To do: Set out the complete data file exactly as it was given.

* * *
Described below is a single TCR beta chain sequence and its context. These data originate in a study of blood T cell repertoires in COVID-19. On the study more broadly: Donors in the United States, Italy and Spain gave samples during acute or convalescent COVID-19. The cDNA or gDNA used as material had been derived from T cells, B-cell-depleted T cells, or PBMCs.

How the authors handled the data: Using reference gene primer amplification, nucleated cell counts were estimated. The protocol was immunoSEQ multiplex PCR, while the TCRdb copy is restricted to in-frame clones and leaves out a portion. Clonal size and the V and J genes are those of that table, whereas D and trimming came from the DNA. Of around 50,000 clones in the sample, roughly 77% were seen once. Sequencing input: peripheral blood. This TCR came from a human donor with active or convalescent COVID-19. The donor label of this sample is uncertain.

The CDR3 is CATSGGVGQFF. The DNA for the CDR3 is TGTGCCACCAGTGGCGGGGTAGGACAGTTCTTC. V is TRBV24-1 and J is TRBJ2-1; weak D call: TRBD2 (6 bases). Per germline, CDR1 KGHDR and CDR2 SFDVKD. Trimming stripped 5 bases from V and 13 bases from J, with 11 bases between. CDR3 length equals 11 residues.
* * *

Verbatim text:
Described below is a single TCR beta chain sequence and its context. These data originate in a study of blood T cell repertoires in COVID-19. On the study more broadly: Donors in the United States, Italy and Spain gave samples during acute or convalescent COVID-19. The cDNA or gDNA used as material had been derived from T cells, B-cell-depleted T cells, or PBMCs.

How the authors handled the data: Using reference gene primer amplification, nucleated cell counts were estimated. The protocol was immunoSEQ multiplex PCR, while the TCRdb copy is restricted to in-frame clones and leaves out a portion. Clonal size and the V and J genes are those of that table, whereas D and trimming came from the DNA. Of around 50,000 clones in the sample, roughly 77% were seen once. Sequencing input: peripheral blood. This TCR came from a human donor with active or convalescent COVID-19. The donor label of this sample is uncertain.

The CDR3 is CATSGGVGQFF. The DNA for the CDR3 is TGTGCCACCAGTGGCGGGGTAGGACAGTTCTTC. V is TRBV24-1 and J is TRBJ2-1; weak D call: TRBD2 (6 bases). Per germline, CDR1 KGHDR and CDR2 SFDVKD. Trimming stripped 5 bases from V and 13 bases from J, with 11 bases between. CDR3 length equals 11 residues.